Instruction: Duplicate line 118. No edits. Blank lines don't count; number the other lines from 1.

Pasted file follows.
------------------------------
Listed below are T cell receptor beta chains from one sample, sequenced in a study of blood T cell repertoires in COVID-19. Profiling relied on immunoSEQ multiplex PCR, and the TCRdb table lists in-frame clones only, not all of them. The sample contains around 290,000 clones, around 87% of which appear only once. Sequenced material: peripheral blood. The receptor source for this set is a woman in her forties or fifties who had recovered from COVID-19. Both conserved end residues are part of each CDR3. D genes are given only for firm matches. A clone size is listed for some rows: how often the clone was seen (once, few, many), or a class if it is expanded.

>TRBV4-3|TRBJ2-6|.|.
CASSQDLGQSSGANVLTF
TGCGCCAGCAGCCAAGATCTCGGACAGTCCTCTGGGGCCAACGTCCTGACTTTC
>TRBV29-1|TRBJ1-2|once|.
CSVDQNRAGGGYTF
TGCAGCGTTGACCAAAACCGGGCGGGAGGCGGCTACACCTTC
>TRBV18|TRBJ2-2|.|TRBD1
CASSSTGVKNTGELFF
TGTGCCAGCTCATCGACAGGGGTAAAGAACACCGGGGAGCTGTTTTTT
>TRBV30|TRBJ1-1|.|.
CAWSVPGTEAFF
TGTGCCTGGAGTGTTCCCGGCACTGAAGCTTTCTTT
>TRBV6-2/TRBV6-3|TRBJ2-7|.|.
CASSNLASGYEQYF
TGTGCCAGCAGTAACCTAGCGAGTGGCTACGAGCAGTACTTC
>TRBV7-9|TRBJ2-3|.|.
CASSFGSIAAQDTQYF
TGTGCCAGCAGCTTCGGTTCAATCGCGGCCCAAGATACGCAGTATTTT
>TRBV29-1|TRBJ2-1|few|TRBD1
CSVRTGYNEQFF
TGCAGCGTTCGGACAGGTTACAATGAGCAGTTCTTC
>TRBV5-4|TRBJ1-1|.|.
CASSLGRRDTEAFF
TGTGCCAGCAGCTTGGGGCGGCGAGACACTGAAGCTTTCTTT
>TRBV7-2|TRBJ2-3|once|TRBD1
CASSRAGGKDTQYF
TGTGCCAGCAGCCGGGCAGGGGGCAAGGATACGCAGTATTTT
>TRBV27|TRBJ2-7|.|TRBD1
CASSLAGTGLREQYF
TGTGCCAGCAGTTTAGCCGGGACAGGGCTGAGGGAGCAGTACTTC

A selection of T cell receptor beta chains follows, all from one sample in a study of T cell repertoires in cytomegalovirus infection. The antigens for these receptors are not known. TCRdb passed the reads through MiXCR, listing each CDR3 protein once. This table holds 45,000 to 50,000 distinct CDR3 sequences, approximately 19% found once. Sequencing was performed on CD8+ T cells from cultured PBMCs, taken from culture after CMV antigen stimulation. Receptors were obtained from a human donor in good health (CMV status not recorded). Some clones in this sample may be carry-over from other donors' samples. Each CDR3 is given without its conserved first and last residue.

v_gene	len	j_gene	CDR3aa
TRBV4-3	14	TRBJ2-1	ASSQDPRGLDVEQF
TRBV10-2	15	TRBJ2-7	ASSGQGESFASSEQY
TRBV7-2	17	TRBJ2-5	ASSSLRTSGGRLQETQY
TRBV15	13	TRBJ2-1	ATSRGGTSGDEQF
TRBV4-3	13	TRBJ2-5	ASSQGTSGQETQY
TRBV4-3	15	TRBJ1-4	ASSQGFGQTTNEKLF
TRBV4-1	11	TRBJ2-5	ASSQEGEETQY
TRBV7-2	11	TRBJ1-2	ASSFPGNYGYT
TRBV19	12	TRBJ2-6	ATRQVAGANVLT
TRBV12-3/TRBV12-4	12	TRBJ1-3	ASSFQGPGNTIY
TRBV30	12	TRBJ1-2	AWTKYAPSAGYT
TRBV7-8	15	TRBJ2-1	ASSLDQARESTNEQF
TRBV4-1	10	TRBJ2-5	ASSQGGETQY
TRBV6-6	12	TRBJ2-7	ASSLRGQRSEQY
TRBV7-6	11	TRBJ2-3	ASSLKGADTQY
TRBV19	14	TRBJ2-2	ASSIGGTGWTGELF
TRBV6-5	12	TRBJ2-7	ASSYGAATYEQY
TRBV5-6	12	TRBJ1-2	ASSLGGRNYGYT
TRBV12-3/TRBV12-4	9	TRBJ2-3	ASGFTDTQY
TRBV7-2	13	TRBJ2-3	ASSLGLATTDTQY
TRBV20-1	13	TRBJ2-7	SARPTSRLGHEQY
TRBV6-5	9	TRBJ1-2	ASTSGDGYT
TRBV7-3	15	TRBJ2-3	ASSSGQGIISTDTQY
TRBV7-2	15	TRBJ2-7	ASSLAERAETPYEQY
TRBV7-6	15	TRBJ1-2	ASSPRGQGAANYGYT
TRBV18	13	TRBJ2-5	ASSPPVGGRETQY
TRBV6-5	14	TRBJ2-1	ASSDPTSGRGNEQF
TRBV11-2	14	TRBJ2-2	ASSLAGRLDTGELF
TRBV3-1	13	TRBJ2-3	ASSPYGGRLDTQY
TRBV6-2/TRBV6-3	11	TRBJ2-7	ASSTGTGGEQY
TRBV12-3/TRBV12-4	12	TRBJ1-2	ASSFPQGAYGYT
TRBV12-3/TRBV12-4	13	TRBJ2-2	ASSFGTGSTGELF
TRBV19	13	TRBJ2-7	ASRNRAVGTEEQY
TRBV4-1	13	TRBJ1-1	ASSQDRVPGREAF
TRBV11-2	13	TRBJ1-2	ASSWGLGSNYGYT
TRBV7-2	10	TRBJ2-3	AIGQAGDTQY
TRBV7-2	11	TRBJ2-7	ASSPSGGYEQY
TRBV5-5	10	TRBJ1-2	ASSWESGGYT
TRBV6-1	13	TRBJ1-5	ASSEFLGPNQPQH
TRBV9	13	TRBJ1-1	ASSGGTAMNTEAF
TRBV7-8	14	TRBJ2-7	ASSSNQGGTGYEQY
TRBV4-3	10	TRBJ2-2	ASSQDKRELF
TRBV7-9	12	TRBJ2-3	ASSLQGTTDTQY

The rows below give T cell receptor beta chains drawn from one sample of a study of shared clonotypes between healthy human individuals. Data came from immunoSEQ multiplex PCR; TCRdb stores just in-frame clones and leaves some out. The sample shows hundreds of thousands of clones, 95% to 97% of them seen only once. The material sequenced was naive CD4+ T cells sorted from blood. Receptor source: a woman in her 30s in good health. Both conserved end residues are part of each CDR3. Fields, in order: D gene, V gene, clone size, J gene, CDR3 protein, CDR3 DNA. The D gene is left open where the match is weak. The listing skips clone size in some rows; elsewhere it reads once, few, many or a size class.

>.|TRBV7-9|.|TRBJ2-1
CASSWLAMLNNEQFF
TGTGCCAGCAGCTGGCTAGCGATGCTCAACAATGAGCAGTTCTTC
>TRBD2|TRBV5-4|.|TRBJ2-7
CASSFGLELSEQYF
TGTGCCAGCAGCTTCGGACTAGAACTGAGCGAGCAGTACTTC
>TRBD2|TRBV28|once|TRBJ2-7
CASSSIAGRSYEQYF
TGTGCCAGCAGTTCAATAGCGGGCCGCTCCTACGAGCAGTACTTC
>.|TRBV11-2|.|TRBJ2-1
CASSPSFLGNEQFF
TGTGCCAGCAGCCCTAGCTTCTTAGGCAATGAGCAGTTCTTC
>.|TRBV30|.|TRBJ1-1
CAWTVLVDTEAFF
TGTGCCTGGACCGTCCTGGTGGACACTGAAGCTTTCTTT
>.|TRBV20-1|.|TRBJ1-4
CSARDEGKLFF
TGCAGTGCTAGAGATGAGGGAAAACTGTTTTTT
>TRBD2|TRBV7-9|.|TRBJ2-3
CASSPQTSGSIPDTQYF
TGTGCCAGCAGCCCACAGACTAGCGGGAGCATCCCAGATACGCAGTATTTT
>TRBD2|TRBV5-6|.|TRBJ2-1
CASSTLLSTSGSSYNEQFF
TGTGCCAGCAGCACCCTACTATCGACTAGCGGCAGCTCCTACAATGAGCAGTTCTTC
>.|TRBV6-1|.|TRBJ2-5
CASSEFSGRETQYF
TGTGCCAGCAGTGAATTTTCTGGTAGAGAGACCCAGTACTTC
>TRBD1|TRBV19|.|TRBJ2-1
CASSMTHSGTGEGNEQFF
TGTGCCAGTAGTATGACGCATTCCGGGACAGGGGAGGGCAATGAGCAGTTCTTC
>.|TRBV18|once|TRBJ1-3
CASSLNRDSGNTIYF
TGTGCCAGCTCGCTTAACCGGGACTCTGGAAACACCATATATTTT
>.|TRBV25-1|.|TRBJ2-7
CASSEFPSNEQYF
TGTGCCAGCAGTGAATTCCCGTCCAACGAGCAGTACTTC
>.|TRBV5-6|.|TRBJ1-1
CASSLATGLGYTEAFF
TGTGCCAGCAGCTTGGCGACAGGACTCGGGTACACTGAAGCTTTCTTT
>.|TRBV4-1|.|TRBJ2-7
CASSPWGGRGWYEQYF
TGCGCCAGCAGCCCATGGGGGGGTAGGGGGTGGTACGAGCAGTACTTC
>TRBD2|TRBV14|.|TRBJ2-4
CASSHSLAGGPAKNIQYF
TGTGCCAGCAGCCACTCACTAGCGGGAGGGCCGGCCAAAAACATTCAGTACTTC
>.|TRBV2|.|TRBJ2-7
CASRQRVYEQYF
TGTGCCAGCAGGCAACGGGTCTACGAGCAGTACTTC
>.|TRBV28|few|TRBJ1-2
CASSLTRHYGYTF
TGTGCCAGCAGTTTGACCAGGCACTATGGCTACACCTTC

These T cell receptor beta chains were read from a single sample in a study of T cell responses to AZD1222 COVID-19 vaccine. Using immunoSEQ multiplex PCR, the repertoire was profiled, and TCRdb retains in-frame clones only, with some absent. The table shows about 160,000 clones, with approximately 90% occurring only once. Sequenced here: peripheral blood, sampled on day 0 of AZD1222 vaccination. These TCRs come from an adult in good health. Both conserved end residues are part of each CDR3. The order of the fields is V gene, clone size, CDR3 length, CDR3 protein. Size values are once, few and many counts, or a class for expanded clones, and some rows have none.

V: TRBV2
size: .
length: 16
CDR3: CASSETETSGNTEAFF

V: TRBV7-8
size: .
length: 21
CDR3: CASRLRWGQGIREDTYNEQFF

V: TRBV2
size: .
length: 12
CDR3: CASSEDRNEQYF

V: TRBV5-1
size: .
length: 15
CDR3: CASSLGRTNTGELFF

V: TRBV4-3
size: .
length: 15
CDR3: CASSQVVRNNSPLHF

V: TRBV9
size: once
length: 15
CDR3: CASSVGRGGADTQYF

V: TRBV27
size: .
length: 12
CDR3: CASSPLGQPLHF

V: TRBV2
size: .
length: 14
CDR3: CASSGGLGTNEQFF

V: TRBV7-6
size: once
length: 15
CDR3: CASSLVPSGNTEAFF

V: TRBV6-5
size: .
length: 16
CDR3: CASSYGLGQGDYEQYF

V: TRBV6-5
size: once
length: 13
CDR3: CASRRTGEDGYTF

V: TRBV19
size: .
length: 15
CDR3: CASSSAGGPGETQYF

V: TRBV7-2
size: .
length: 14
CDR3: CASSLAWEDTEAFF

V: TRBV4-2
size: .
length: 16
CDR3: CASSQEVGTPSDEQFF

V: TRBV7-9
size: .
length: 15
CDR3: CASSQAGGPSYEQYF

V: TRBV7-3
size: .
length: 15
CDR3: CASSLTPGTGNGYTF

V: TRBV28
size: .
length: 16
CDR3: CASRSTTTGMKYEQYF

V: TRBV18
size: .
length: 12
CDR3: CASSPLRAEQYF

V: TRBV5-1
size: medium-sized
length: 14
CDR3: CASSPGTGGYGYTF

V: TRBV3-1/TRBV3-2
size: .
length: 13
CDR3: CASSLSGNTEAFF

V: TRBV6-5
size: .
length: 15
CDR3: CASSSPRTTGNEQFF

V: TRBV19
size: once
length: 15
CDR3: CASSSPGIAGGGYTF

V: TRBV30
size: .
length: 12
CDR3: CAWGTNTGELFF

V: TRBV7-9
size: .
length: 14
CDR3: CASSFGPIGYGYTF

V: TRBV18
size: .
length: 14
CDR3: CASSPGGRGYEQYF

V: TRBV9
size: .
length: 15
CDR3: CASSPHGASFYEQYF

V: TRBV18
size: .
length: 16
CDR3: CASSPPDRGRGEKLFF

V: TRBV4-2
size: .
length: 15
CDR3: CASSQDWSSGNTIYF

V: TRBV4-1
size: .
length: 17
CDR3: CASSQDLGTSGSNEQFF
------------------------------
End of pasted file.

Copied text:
CASSPWGGRGWYEQYF